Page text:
DfES have published a summary of responses to the consultation process which they carried out between September and December 2006. See: http://www.dfes.gov.uk/consultations/conResults.cfm?consultationId=1431
This shows that many respondents commented that the Regulatory Impact Assessment in that consultation process did not correctly identify all stakeholders, and that in particular that the RIA did not assess the risks to children, young people and their families (CYPF), or the impact on their privacy, of ContactPoint. DfES have made it clear that they do not agree with these comments. Do you think that the interests of CYPF have been adequately taken into account in the proposals for ContactPoint? Can you set out the reasons for your views on this issue?

7.  From being involved with the ContactPoint team from an early stage (when it was previously known as ISA) it is clear that the team took the consultation and subsequent views of children and young people extremely seriously. I represented Sheffield at two consultation events organised by the team to gather children's views and I am aware of a great many other initiatives that were undertaken.

8.  In addition the national programme is actively encouraging local authorities to establish clear communications plans that will include information specifically designed for children and young people, the team have produced content to support such communications. In summary I would disagree with the comments from the consultation process and strongly suggest that consultation with children and young people has been wide and extensive given the complexity of the issues under debate.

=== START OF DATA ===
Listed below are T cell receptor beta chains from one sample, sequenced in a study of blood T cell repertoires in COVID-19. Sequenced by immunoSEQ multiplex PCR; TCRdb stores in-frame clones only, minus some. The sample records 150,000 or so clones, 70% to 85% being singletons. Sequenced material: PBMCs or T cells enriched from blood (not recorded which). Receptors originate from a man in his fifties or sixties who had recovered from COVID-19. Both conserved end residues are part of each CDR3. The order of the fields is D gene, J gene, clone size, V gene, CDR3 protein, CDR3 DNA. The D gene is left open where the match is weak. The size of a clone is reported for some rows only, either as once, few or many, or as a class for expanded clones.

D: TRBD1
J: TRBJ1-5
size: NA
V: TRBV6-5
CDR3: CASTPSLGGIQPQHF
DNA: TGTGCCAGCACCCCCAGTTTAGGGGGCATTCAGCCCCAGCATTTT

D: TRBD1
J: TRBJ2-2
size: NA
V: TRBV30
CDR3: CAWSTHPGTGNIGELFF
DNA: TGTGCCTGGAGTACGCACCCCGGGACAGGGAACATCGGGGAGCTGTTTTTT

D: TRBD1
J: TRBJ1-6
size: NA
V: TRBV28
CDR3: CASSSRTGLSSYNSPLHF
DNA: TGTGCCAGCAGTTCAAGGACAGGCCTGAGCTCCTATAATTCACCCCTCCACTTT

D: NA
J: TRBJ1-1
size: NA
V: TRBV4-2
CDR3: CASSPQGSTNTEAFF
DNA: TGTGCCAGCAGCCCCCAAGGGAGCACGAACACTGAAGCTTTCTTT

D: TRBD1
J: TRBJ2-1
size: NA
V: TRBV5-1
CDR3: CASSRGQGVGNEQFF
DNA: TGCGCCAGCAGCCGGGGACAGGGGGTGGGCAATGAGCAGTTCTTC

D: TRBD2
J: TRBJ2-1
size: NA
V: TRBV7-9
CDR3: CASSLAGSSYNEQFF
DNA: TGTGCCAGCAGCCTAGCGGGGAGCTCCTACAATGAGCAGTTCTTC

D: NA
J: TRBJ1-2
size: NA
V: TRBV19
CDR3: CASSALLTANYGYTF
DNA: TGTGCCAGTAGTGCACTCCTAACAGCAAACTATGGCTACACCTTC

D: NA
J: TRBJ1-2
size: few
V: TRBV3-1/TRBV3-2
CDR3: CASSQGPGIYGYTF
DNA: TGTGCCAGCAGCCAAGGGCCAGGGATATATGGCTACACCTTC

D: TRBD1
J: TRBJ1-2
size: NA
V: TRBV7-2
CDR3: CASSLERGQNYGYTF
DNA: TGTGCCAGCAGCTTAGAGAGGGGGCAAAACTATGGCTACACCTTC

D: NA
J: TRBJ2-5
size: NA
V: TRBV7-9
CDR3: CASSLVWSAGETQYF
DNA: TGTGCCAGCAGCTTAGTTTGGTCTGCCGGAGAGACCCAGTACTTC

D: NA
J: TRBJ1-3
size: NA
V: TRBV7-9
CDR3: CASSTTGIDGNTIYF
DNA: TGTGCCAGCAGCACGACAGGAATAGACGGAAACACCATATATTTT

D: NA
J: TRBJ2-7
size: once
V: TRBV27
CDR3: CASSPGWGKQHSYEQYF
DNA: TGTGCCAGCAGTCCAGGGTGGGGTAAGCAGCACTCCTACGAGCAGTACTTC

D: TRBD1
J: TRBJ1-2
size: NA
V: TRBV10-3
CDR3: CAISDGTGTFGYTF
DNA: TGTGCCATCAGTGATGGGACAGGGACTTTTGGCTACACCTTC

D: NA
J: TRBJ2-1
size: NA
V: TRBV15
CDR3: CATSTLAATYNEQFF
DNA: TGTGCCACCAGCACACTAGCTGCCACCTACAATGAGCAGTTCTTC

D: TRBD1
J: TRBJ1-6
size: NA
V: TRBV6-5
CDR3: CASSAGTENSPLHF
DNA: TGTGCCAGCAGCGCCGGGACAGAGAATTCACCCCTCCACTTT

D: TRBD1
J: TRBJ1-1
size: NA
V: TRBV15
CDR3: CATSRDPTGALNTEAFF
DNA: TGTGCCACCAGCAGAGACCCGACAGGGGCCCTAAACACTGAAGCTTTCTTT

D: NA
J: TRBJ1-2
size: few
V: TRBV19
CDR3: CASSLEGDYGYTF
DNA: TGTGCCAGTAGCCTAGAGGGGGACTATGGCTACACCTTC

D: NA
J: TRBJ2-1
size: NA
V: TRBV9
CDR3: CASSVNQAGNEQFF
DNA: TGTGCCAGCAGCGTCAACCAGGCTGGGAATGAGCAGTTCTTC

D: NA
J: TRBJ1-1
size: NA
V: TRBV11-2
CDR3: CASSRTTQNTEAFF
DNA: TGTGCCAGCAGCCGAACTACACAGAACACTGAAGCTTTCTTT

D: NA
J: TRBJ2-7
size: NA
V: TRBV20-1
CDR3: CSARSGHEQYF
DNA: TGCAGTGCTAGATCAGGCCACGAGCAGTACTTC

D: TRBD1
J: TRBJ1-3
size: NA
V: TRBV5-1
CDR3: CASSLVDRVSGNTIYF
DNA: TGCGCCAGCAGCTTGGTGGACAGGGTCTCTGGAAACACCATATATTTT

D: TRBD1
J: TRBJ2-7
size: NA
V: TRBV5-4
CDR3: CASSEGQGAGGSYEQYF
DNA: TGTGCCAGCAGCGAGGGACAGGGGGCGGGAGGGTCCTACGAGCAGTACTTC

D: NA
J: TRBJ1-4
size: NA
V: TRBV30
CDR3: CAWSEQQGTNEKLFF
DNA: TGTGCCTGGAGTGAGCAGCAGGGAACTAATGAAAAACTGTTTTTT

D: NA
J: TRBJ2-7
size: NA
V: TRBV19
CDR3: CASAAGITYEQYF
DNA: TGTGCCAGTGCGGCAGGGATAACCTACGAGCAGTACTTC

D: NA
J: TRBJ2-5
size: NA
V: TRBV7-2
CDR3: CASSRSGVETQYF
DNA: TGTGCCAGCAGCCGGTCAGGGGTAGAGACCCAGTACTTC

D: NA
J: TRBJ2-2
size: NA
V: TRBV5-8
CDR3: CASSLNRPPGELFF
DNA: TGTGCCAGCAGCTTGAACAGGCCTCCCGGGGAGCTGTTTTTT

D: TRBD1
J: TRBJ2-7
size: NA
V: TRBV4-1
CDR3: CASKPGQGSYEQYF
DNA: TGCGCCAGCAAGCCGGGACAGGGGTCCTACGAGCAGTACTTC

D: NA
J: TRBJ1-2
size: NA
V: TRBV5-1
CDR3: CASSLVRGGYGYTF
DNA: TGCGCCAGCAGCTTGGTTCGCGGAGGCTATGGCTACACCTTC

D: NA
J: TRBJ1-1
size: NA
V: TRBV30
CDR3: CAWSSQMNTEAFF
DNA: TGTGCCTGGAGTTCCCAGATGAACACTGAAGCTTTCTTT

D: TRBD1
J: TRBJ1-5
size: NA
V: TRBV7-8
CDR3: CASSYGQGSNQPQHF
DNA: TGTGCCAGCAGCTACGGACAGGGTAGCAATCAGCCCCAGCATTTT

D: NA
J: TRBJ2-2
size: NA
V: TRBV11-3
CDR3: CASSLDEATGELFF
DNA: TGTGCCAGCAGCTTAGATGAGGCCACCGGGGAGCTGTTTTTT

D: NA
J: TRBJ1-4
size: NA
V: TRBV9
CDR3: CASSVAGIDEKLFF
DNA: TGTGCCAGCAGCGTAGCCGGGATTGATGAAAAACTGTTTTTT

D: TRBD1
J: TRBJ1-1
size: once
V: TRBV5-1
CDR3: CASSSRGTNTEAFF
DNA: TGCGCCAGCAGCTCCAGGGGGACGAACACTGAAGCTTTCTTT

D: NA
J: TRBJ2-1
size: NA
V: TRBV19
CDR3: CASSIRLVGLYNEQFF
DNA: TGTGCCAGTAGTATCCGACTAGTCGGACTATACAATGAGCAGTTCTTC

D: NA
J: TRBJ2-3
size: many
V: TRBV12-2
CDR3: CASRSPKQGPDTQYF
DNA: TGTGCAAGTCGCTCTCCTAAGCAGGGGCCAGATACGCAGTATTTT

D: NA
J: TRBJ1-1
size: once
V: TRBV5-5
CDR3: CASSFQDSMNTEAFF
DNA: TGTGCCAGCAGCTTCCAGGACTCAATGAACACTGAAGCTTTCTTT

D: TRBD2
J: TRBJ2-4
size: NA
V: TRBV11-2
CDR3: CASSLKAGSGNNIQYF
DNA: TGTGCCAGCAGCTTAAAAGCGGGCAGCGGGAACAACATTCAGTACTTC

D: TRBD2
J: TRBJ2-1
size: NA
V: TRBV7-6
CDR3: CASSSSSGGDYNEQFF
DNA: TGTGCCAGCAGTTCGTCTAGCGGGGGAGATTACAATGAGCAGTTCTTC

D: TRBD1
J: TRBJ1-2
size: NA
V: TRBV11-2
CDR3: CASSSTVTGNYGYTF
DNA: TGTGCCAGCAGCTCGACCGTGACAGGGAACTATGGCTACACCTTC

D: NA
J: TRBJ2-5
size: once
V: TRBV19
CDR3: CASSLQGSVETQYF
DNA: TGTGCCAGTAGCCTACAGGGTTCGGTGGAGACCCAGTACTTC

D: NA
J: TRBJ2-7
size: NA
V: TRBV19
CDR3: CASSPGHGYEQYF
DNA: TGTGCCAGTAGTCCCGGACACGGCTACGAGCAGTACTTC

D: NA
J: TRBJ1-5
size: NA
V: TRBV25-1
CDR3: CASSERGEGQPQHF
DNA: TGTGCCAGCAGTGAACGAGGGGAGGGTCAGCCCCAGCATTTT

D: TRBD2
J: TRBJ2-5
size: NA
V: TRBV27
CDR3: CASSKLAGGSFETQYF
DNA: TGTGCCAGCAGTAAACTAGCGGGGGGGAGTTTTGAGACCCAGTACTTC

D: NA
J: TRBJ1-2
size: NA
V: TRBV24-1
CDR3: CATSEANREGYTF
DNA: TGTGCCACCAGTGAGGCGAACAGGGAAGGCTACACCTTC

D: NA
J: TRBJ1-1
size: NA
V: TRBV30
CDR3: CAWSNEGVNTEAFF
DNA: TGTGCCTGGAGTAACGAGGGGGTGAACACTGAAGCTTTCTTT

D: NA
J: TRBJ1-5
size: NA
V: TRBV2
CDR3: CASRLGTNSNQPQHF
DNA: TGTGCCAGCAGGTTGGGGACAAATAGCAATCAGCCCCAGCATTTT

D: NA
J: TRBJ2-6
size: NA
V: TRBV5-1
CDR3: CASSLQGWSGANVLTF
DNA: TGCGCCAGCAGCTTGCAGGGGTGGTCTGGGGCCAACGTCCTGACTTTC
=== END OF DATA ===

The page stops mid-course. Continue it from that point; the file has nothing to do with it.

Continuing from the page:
Implementation

Once the Regulations have been approved, DfES intend to take forward national implementation of ContactPoint. Do you think that preparations for implementation are adequate, e.g., in the areas of training for those who will use ContactPoint, and of communication about the system?

9.  The ContactPoint Implementation programme is being effectively managed, with clear routes for communication (regional co-ordinators and the LARA on-line information resource). The implementation is, however, in danger of not achieving its aims due to the extremely tight deadlines imposed on the delivery of the technology elements and, I believe, an underestimation of the scale of the training issues over and above the relatively simplistic training required to operate the technology.

10.  As such I do have some concerns that the current timescales for the deployment of ContactPoint are not achievable. This is partially in the area of training and workforce reform. With reference to my earlier comment, Sheffield has significantly invested in training in all aspects of multi-agency working (of which the Index or ContactPoint is only a part). We have been operating this training since early 2006 and have still not trained over 50% of our target workforce (7000 practitioners) in the use of our local Index and, more importantly, the more in-depth concepts around CAF, Lead Professional and Information Sharing. Add to this the ongoing movement of staff and the significance and complexity of the workforce reform become apparent.

11.  ContactPoint is not about a computer system (regardless of the current focus), it is about changing the way frontline staff work and as such the goals of ContactPoint cannot be fully achieved without significant investment in workforce reform. I would therefore like to see a re-evaluation of the deadline targets and initial benefits realisation currently attached to the ContactPoint programme based on a more sophisticated understanding of the impact this initiative has with the changing practices within Children's services at a local level.

James Randall

Integrated Services Manager

July 2007